Though an outline is less stressful than a whole book, it can still seem like a lot to decide on and plan out. This is why it’s essential to break everything down into easier-to-handle parts.

Outline Breakdown

Step One

Create the protagonist, antagonist, and inner and outer goal. First, add the basics, then go back and add as much information as you can. This is the best time to write about your characters’ personalities, appearances, quirks, etc. Once you know who your characters are, you will be able to place them in the plot easily and know how they will react to what’s happening.

Also, write down the protagonist’s inner goal (what they hope to achieve in themselves by the end of the story (such as to be confident)) and their outer goal (what the story’s about (like winning a race)).

Step Two

Now we begin to create the story structure. Using this five-step structure is essential for creating a story that progresses at a proper pace. For a more detailed explanation of each step, I recommend checking out this post.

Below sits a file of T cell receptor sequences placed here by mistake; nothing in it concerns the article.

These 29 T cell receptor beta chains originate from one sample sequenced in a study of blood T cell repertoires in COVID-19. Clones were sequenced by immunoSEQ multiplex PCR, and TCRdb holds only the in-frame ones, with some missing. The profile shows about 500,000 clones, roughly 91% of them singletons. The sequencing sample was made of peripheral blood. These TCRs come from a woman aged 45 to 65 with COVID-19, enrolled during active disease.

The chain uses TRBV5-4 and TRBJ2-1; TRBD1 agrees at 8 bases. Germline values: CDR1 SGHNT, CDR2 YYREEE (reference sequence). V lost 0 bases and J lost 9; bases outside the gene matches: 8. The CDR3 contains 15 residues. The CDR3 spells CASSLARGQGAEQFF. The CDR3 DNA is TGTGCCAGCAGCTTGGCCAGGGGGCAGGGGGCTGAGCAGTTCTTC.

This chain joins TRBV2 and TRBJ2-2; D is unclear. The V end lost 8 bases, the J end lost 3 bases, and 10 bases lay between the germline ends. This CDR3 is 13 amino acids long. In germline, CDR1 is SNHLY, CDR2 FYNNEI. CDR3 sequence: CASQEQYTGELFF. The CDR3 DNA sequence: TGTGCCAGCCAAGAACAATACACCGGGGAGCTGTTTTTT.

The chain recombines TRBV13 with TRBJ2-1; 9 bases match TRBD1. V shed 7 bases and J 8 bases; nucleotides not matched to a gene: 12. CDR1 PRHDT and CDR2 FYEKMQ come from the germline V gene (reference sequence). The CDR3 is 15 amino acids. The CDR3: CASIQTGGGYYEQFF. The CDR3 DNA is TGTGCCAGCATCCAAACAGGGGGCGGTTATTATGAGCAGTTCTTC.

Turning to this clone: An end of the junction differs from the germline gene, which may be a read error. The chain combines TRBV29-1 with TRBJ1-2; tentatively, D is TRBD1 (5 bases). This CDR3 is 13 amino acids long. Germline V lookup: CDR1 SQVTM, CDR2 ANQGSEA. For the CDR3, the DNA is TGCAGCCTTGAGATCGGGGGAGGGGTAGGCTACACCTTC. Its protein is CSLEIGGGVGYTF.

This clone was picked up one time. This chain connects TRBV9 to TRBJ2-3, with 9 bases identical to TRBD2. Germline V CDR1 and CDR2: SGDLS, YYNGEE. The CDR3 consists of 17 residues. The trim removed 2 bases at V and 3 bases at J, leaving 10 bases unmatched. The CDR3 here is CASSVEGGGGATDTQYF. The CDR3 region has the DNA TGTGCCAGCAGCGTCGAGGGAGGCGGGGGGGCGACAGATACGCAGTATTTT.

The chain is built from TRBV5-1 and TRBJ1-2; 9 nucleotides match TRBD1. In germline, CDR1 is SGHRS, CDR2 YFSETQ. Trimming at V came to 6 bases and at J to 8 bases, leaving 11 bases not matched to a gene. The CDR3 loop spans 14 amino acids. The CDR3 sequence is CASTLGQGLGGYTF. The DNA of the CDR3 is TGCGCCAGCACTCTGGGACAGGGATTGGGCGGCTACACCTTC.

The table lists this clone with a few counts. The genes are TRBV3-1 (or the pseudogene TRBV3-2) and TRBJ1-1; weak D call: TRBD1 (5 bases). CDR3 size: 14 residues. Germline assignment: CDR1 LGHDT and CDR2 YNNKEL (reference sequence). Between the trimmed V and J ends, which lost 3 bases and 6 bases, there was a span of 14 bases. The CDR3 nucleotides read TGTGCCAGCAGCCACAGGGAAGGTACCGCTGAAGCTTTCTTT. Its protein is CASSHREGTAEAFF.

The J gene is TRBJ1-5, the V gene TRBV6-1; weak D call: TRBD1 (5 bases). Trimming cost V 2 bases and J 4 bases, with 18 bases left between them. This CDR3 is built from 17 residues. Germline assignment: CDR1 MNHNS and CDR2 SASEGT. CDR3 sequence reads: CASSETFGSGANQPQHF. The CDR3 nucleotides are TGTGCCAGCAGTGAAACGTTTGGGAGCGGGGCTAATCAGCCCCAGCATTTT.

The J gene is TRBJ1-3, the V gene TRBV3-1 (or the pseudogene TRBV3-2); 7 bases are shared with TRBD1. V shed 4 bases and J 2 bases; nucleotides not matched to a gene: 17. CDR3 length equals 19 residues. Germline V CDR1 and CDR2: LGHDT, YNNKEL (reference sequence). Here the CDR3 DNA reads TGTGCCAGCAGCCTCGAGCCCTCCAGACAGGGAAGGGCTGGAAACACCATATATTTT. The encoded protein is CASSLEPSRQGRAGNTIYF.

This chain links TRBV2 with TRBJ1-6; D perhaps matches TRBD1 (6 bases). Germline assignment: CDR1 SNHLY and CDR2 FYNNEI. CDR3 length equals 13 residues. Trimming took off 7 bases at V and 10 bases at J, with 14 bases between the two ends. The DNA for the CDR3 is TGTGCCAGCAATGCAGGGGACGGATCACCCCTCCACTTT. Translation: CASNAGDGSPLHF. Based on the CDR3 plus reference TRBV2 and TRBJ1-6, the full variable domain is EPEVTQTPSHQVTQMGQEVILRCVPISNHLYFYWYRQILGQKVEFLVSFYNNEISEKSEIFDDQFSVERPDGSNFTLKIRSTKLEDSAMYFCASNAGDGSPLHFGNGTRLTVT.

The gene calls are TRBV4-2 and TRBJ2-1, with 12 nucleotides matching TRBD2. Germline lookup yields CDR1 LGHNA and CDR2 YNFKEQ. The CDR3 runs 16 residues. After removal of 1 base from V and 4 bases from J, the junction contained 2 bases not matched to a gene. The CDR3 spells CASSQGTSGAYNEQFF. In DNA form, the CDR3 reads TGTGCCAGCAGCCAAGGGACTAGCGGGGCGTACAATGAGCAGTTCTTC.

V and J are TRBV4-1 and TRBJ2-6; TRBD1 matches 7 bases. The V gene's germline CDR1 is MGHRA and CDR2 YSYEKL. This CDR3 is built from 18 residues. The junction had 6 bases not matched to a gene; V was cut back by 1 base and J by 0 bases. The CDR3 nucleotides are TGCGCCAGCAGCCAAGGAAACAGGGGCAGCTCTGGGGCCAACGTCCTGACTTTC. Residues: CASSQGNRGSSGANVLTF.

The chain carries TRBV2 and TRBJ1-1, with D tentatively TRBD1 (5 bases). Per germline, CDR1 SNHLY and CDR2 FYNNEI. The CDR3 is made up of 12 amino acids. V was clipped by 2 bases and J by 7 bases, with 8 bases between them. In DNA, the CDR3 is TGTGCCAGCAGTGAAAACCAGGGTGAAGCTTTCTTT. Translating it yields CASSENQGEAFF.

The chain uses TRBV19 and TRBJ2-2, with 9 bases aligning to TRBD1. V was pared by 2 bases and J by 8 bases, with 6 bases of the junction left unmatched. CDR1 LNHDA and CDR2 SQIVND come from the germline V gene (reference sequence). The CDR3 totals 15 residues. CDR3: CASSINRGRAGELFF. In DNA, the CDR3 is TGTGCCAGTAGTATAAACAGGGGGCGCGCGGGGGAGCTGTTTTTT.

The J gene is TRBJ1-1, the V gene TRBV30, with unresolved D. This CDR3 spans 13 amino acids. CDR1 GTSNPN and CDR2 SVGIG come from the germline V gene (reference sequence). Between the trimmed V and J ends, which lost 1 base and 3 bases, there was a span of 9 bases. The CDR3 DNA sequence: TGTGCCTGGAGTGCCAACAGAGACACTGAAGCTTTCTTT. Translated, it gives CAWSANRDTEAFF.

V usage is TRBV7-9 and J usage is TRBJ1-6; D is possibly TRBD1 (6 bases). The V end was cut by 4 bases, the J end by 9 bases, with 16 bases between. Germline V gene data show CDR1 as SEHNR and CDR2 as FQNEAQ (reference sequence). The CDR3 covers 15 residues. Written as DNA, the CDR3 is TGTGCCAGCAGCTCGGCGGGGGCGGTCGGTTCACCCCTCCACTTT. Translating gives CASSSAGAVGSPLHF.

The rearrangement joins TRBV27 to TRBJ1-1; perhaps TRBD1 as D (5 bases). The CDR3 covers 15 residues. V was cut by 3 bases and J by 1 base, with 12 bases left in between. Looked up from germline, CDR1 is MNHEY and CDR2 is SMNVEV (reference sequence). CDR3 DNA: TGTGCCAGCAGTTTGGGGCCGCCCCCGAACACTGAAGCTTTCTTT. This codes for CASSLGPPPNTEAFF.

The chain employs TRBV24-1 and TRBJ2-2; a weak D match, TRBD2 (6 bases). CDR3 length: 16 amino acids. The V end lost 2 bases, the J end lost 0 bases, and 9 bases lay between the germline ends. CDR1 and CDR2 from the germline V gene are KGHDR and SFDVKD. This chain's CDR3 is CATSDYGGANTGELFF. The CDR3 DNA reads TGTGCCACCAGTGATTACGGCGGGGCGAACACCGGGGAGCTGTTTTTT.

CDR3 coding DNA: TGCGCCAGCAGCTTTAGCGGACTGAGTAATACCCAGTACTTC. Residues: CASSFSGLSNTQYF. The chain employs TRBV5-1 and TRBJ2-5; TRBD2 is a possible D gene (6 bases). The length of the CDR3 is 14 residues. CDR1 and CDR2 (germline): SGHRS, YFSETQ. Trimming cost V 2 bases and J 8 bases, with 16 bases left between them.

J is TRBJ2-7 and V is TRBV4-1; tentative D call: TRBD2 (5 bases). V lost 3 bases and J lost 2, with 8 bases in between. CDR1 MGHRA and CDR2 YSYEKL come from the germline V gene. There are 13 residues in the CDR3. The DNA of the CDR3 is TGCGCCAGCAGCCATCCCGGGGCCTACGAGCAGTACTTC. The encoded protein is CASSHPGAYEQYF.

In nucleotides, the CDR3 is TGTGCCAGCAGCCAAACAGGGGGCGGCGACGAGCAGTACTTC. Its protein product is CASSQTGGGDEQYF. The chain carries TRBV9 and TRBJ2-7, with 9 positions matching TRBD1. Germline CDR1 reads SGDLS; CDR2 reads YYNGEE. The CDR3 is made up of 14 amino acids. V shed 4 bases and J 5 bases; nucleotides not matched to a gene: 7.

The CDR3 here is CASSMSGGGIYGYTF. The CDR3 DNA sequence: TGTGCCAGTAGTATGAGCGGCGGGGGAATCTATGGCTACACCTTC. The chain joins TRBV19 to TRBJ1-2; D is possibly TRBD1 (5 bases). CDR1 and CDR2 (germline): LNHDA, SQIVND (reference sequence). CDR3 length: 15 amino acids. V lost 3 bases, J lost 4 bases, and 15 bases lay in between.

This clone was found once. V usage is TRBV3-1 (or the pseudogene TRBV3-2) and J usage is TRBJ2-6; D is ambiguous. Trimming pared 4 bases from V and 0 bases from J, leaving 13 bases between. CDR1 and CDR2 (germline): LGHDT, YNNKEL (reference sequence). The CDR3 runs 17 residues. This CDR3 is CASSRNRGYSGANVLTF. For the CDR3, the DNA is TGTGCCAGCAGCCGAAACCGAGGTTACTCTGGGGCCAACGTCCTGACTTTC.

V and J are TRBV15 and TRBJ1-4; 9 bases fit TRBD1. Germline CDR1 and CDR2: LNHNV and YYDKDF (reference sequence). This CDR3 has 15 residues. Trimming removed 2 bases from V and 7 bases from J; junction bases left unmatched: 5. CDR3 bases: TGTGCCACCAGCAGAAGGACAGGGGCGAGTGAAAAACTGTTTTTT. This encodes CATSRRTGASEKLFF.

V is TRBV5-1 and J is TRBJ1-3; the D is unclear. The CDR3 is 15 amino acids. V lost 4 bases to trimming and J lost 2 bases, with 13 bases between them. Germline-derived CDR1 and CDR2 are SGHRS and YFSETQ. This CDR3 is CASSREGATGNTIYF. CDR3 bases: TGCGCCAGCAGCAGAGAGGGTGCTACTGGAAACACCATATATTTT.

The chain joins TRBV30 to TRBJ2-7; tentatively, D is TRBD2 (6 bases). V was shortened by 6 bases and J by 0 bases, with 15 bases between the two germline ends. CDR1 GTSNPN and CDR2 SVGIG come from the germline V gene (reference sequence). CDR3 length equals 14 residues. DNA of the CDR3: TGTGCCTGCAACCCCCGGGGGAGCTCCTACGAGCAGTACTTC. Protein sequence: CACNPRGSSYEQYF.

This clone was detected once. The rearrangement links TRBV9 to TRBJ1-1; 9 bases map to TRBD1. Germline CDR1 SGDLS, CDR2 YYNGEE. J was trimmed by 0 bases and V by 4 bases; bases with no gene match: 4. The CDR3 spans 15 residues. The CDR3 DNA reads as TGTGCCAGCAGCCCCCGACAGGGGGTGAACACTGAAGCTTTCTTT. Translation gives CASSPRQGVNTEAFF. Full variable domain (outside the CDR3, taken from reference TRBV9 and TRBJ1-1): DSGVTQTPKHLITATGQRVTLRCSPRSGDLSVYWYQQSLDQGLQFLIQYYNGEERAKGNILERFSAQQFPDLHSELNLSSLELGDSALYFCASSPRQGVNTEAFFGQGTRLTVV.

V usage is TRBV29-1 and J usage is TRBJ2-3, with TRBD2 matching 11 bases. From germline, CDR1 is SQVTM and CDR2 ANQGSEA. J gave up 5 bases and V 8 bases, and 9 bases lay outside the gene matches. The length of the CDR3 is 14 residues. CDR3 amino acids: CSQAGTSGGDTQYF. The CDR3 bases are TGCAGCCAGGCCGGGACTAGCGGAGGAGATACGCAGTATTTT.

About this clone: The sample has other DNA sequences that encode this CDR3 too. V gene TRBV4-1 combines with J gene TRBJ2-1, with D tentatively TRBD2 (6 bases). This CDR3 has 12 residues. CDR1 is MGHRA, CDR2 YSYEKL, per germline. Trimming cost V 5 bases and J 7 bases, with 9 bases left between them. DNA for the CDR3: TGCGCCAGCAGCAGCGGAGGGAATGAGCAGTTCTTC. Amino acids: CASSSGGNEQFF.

Write a summary of what will occur in the exposition, inciting incident, rising action, climax, falling action, and resolution.

It’s okay if you just want to write the basics in a sentence or two if you don’t know exactly how you want your story to progress, but it’s important to have an idea of the direction your story will go.

This is not set-in-stone, and more likely than not, you will end up changing one or more steps, but having a starting point will ensure your story comes together correctly and stays consistent.

If you have no idea how your story will end and you start writing, by the time you get to chapter ten, the whole beginning may not make sense–you may end up with a completely different story.

Eventually, your outline should contain notes on how many chapters you’ll have, what each will be about, and the main plot points.

When writing the outline, take your time; don’t rush it. Hurrying through will only make the writing process more difficult.

If you get bored of working on the outline, take what you have and write a chapter. If you’re stuck on the inciting incident but have five pages of detail for the resolution, write it. Then, come back to the outline.

Remember to update the outline with any changes you make when drafting or revising.


This is the step where your story begins to take shape–you finally get to write! Even with the detailed outline, it can be daunting to write a whole story, so it’s beneficial to break it down; choose a section and write.

There’s no need to write from beginning to end in order; in fact, many people find it easier to start anywhere besides the beginning as that’s often the most challenging part.